I've been a fan of Melodyne pitch editing software since it was first released, and have always dreamed of having this facility working natively in a DAW… so I was over the moon when I saw the new Flex Pitch feature which works alongside the existing Flex Time facility. Not only that, but in my mind it makes the editing process easier, as you can use Logic's tools to chop up notes for example.

Add in the new Drummer tool, new look mixer, Soundcloud integration, new sound library, the Retro Synth, smart controls and free iPad controller App to name a few, and this is a major improvement to an already very powerful application. Oh, and did I forget to mention you get it all for £139?

Skream - Midnight Request Line (Deconstructed at Sonar 2013)

Skream - Midnight Request Line (Deconstructed at Sonar 2013)

The task I set myself for this deconstruction video, was to program the whole track using Ableton's Push controller, without looking at the computer screen. The key, as ever, is in the preparation. The more you can work on your presets and racks beforehand, the more you can concentrate on playing the parts and getting creative. Over the last year or so, I have made a point of diligently saving any presets I have created into my user library, and labeling them clearly so I can dial them up whenever I want. I generally include the track name in the preset title so I can easily make the association between the original track & preset. This especially makes jamming with Push a real joy, as you then have access to your own palette of sounds.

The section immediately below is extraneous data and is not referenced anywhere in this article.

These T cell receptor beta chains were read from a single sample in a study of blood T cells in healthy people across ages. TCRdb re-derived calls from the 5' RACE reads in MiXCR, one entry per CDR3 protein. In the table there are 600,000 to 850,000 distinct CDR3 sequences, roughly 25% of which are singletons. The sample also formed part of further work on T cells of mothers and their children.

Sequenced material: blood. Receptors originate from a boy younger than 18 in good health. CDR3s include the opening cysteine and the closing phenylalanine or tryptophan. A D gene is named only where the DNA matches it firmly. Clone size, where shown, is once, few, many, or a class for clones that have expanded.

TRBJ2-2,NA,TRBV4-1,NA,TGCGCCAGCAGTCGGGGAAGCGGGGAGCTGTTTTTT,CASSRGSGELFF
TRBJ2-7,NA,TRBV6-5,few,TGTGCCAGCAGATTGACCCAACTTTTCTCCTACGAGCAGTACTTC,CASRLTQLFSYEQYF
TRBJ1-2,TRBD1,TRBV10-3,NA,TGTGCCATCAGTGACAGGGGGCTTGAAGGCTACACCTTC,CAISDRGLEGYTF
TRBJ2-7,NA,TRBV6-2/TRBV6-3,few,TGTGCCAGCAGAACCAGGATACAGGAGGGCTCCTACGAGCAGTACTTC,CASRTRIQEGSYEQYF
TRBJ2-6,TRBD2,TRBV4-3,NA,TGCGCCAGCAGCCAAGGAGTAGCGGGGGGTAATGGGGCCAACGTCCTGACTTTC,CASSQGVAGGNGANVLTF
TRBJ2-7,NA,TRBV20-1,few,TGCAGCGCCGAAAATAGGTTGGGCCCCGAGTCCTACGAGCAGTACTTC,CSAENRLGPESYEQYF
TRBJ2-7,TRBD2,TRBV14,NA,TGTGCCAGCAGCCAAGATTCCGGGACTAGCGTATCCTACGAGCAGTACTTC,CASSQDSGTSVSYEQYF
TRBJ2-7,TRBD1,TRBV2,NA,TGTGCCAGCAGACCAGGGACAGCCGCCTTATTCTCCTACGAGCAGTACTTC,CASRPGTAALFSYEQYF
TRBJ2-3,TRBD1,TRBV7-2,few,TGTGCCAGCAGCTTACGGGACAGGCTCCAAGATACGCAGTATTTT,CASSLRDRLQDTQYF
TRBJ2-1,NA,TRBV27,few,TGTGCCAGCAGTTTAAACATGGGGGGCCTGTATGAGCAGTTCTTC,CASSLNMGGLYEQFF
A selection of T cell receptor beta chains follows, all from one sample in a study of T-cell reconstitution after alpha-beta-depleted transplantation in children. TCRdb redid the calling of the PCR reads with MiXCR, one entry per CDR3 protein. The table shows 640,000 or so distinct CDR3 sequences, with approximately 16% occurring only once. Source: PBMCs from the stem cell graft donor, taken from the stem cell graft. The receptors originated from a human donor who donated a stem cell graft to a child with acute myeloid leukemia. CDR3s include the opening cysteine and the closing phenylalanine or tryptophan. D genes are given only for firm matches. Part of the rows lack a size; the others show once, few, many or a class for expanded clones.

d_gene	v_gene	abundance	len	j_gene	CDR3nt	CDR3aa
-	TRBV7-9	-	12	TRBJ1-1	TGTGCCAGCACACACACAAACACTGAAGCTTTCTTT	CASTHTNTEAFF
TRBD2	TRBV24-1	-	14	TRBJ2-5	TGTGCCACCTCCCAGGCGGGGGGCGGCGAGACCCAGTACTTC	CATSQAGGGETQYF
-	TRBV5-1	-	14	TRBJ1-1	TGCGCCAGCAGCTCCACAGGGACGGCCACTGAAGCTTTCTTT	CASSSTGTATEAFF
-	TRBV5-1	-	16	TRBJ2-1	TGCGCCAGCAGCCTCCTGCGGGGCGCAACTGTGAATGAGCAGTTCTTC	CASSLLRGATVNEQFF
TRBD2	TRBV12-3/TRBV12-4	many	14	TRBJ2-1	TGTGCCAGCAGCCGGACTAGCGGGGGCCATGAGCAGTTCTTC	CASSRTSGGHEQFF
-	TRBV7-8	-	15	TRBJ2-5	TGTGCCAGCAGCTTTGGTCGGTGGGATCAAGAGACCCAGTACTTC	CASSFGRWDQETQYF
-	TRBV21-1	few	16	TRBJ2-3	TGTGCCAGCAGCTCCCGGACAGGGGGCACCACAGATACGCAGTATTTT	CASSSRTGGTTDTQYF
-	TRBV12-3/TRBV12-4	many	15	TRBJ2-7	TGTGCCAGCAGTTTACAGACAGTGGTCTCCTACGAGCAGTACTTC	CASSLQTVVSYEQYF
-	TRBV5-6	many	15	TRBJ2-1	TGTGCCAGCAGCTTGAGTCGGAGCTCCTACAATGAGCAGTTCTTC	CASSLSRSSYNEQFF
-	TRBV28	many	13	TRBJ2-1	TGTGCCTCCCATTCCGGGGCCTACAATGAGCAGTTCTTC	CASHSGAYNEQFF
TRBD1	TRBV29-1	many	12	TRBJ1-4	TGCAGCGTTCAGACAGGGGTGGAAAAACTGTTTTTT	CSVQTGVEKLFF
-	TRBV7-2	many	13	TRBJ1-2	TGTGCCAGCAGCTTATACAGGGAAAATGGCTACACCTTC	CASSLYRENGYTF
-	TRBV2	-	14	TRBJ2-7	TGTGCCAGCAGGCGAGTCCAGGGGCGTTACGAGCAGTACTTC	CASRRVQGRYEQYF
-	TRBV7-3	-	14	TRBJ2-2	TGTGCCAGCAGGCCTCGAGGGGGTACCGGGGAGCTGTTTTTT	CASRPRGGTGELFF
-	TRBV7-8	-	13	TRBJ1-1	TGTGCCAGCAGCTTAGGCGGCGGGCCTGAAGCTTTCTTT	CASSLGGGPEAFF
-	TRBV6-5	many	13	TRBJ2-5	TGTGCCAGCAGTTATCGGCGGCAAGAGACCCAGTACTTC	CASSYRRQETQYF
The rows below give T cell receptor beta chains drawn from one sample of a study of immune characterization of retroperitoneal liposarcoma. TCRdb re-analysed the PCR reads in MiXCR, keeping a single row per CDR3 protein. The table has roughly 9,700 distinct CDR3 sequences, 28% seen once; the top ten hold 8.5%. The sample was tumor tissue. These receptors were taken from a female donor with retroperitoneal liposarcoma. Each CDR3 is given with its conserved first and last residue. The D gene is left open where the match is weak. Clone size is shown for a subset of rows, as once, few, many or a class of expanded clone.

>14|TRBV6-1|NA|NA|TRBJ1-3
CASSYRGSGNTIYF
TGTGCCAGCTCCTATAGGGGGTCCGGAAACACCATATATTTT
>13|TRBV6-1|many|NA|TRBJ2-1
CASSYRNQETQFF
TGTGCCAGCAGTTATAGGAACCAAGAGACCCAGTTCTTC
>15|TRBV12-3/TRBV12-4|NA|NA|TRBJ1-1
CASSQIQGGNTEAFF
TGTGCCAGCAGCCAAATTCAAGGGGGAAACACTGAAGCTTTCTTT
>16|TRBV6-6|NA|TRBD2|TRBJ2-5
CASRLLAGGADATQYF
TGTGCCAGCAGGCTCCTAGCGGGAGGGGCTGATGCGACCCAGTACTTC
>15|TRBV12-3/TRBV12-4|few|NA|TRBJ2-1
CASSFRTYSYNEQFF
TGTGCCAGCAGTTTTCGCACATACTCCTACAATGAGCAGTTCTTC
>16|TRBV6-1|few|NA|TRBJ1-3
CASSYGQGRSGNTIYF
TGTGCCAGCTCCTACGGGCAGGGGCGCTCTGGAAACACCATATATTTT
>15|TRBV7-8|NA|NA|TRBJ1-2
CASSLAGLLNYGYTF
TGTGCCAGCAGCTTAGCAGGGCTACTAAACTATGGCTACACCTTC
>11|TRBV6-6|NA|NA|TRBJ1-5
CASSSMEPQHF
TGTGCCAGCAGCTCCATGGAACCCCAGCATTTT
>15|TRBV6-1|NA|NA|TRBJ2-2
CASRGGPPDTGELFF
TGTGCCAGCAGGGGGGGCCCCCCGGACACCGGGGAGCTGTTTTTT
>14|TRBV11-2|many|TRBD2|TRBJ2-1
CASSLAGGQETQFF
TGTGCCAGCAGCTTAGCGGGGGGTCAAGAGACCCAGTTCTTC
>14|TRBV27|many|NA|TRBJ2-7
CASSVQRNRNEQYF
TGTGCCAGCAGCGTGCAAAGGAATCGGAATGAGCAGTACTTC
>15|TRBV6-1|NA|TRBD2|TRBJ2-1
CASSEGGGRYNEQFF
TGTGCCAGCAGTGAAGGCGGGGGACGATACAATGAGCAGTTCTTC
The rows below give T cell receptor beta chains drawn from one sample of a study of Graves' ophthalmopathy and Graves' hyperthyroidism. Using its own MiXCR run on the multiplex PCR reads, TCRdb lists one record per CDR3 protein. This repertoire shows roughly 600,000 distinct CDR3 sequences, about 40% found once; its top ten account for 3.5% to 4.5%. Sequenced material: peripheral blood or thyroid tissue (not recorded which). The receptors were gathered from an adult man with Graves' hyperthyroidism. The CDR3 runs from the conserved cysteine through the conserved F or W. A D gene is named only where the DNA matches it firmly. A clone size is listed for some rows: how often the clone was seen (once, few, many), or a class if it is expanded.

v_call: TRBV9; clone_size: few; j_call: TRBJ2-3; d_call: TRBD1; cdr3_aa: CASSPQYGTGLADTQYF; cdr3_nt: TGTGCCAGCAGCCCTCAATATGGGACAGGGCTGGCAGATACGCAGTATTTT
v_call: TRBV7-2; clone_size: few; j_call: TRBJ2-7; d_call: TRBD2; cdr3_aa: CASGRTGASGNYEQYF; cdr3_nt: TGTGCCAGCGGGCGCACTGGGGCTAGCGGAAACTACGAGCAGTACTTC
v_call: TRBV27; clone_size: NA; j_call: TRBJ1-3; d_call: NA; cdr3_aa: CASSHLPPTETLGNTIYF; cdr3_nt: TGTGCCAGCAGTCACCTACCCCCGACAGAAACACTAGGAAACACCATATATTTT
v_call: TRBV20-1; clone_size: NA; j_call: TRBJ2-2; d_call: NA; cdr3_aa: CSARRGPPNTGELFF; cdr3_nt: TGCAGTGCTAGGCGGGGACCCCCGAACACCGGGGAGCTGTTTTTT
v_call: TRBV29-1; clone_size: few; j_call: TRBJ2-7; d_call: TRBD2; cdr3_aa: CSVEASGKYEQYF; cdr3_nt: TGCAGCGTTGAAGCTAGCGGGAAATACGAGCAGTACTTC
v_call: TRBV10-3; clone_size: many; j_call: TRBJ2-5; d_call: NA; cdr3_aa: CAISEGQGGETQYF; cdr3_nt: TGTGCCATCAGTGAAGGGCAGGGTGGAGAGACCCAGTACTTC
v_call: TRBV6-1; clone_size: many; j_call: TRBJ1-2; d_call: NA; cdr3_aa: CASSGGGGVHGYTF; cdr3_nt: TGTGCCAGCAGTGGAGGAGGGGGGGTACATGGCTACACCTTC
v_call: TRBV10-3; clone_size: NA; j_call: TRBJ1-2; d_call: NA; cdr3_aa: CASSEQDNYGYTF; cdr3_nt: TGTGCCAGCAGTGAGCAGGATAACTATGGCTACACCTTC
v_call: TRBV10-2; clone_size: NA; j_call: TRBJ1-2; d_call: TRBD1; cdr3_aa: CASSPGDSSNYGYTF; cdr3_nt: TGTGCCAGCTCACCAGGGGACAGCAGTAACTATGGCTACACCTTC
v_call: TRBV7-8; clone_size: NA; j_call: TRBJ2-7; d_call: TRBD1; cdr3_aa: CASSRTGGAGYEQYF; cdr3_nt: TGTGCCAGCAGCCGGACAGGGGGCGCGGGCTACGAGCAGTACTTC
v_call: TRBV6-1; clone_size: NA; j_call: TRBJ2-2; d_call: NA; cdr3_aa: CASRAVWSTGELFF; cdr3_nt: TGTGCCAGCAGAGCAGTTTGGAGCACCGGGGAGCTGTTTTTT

The trickiest element to program with this classic dubstep track was the arpeggio synth part, as it changes slightly with each section. The basic rack I made comprised of a Chord device playing a stack of two minor triads, feeding into the Note Length device which then feeds into the Arpeggiator, set to play in the 'Up' style, synced to the beat. All these midi devices controlled a simple monophonic Analog synth patch. The two main parameters that needed to change with each section, were the note length which was much shorter in the intro, and also the Arpeggio rate which is 1/16 in the 'A' section, and 1/8 in the 'B' section. In order to be able to switch between these settings, I created a Chain list by duplicating the rack twice and applying the appropriate parameters to each Chain. I could then assign a Macro to the Chain selector which allowed me to switch between each Chain using a controller knob on the Push.

Cinemavolta - Relativo (Ski Oakenfull Remix)

Featuring: 
Ski Oakenfull
Cinemavolta - Relativo (Ski Oakenfull Remix)

Out now on iTunes

Listen on Soundcloud

CREDITI:
Artista: Cinemavolta
Titolo: Relativo (Ski Oakenfull remix)
Etichetta: Silent Groove
Editore: Silent Groove
Autore: Massimiliano Tozzi
Anno: 2013
Regia: Mattia Cacciatori/Francesco Bonato
Paese: Italia

Automation with Ableton Push (Course Extract)

Automation with Ableton Push (Course Extract)